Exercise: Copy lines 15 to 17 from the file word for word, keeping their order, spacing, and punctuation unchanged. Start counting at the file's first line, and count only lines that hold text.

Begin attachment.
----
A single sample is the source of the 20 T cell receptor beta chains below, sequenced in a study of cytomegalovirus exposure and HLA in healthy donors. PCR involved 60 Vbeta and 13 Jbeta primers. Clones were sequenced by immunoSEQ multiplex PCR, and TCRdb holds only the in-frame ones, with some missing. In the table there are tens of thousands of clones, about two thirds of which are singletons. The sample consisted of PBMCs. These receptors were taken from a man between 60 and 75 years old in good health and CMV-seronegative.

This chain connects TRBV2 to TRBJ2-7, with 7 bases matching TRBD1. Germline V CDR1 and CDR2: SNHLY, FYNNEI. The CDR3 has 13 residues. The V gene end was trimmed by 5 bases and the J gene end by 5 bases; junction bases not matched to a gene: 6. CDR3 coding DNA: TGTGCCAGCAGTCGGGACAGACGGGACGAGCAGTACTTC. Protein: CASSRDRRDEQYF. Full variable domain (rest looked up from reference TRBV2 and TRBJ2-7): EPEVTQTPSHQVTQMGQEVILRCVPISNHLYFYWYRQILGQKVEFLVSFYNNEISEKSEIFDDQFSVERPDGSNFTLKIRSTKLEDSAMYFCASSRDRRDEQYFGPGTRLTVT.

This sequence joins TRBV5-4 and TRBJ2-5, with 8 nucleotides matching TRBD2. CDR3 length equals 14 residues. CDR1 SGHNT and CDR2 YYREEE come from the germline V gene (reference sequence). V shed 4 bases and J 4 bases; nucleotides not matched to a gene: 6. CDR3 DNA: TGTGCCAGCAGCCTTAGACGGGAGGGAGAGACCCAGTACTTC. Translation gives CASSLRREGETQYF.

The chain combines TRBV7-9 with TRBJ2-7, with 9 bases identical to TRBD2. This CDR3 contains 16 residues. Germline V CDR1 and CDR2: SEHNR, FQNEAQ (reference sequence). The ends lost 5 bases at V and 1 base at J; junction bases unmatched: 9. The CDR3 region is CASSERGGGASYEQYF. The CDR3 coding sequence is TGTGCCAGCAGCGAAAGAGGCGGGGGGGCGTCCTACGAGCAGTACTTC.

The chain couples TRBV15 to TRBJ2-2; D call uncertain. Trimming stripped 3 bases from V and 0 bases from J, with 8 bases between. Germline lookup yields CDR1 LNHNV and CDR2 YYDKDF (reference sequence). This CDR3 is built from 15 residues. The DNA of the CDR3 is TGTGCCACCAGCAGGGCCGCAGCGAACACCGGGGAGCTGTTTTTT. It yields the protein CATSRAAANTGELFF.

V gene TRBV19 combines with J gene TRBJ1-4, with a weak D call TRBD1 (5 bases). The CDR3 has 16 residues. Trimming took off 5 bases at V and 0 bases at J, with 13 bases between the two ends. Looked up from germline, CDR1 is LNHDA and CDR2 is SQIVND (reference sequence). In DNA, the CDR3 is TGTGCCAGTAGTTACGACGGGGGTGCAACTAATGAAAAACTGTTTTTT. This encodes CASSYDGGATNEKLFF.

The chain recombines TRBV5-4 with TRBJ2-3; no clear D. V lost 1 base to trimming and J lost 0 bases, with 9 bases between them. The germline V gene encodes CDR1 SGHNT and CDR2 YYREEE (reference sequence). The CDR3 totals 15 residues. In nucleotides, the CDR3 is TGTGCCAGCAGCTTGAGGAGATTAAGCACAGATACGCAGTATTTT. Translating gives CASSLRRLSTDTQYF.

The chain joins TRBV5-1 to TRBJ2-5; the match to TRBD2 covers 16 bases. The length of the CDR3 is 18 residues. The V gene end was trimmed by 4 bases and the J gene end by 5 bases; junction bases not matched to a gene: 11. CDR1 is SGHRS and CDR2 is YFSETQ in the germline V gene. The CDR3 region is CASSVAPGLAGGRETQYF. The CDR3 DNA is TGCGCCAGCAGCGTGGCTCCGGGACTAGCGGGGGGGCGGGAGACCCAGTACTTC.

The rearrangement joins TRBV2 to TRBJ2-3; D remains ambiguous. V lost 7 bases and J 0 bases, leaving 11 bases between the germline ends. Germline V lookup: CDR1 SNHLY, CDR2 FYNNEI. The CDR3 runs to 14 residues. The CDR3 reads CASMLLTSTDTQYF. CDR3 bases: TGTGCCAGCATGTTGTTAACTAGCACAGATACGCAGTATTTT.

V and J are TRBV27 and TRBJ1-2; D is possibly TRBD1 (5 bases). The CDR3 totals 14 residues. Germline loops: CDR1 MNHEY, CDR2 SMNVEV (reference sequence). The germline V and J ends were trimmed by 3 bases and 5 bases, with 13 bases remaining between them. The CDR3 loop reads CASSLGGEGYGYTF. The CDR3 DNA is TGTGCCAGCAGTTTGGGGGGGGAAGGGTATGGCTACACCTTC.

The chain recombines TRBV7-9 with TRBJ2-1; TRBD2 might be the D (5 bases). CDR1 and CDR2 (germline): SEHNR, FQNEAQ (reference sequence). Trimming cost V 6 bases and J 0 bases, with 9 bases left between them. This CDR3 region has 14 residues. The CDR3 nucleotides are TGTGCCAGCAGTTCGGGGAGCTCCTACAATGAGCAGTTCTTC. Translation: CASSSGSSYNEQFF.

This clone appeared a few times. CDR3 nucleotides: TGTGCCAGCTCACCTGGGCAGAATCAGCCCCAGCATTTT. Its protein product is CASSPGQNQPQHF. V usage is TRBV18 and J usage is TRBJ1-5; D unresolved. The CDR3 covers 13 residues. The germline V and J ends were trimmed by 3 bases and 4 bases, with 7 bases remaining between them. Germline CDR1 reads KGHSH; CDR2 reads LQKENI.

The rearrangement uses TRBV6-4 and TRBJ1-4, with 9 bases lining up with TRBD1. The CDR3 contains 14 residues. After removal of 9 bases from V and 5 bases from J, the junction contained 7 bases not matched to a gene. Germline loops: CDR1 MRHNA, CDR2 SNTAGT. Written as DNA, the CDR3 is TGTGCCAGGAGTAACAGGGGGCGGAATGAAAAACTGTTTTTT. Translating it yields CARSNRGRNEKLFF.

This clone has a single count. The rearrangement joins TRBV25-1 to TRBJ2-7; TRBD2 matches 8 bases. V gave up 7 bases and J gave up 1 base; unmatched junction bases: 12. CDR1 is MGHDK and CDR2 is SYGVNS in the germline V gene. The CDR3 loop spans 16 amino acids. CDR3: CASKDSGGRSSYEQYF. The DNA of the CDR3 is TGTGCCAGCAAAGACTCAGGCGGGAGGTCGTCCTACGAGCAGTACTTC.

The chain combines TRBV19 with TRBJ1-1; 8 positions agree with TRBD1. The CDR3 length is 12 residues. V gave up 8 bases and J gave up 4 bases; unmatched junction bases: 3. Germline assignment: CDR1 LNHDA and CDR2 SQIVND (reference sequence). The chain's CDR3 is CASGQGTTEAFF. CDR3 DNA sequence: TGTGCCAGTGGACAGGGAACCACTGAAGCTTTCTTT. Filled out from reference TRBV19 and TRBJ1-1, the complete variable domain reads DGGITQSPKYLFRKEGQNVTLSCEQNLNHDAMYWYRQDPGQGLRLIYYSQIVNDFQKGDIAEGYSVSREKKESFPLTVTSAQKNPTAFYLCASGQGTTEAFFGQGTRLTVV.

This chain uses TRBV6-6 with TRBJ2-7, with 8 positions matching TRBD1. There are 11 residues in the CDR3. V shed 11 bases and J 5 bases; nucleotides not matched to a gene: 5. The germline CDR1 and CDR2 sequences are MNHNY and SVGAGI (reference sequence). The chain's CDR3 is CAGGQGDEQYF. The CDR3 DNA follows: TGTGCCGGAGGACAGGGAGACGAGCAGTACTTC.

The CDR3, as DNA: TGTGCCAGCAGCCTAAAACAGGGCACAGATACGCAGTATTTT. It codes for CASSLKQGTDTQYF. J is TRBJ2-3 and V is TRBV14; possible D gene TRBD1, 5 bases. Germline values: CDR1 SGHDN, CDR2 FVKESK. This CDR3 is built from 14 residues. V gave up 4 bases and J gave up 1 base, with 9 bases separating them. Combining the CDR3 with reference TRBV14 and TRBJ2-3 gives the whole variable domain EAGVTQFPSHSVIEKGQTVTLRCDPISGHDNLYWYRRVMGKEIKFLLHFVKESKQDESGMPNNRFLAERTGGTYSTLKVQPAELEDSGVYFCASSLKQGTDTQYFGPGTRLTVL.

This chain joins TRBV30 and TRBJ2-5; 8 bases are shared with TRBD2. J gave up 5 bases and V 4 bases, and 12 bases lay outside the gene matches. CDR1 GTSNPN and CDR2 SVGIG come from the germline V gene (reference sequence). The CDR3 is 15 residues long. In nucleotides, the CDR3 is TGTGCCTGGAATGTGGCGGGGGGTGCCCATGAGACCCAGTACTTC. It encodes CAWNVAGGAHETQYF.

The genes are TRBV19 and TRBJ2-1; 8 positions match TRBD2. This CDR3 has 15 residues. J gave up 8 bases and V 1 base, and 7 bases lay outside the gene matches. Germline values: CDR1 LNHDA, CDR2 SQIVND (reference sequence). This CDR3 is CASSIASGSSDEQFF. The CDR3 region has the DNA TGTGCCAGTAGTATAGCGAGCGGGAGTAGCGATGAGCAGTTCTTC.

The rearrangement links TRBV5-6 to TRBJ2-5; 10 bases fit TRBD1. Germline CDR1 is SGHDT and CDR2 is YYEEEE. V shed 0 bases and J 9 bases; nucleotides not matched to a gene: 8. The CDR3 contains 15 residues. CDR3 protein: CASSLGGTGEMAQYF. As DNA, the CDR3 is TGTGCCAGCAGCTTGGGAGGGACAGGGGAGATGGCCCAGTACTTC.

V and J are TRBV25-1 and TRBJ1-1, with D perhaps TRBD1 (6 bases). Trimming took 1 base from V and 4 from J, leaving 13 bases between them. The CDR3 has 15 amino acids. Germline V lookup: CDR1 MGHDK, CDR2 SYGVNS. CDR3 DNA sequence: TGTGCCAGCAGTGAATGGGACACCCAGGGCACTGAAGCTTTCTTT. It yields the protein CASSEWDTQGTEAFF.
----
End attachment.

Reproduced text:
The chain combines TRBV19 with TRBJ1-1; 8 positions agree with TRBD1. The CDR3 length is 12 residues. V gave up 8 bases and J gave up 4 bases; unmatched junction bases: 3. Germline assignment: CDR1 LNHDA and CDR2 SQIVND (reference sequence). The chain's CDR3 is CASGQGTTEAFF. CDR3 DNA sequence: TGTGCCAGTGGACAGGGAACCACTGAAGCTTTCTTT. Filled out from reference TRBV19 and TRBJ1-1, the complete variable domain reads DGGITQSPKYLFRKEGQNVTLSCEQNLNHDAMYWYRQDPGQGLRLIYYSQIVNDFQKGDIAEGYSVSREKKESFPLTVTSAQKNPTAFYLCASGQGTTEAFFGQGTRLTVV.

This chain uses TRBV6-6 with TRBJ2-7, with 8 positions matching TRBD1. There are 11 residues in the CDR3. V shed 11 bases and J 5 bases; nucleotides not matched to a gene: 5. The germline CDR1 and CDR2 sequences are MNHNY and SVGAGI (reference sequence). The chain's CDR3 is CAGGQGDEQYF. The CDR3 DNA follows: TGTGCCGGAGGACAGGGAGACGAGCAGTACTTC.

The CDR3, as DNA: TGTGCCAGCAGCCTAAAACAGGGCACAGATACGCAGTATTTT. It codes for CASSLKQGTDTQYF. J is TRBJ2-3 and V is TRBV14; possible D gene TRBD1, 5 bases. Germline values: CDR1 SGHDN, CDR2 FVKESK. This CDR3 is built from 14 residues. V gave up 4 bases and J gave up 1 base, with 9 bases separating them. Combining the CDR3 with reference TRBV14 and TRBJ2-3 gives the whole variable domain EAGVTQFPSHSVIEKGQTVTLRCDPISGHDNLYWYRRVMGKEIKFLLHFVKESKQDESGMPNNRFLAERTGGTYSTLKVQPAELEDSGVYFCASSLKQGTDTQYFGPGTRLTVL.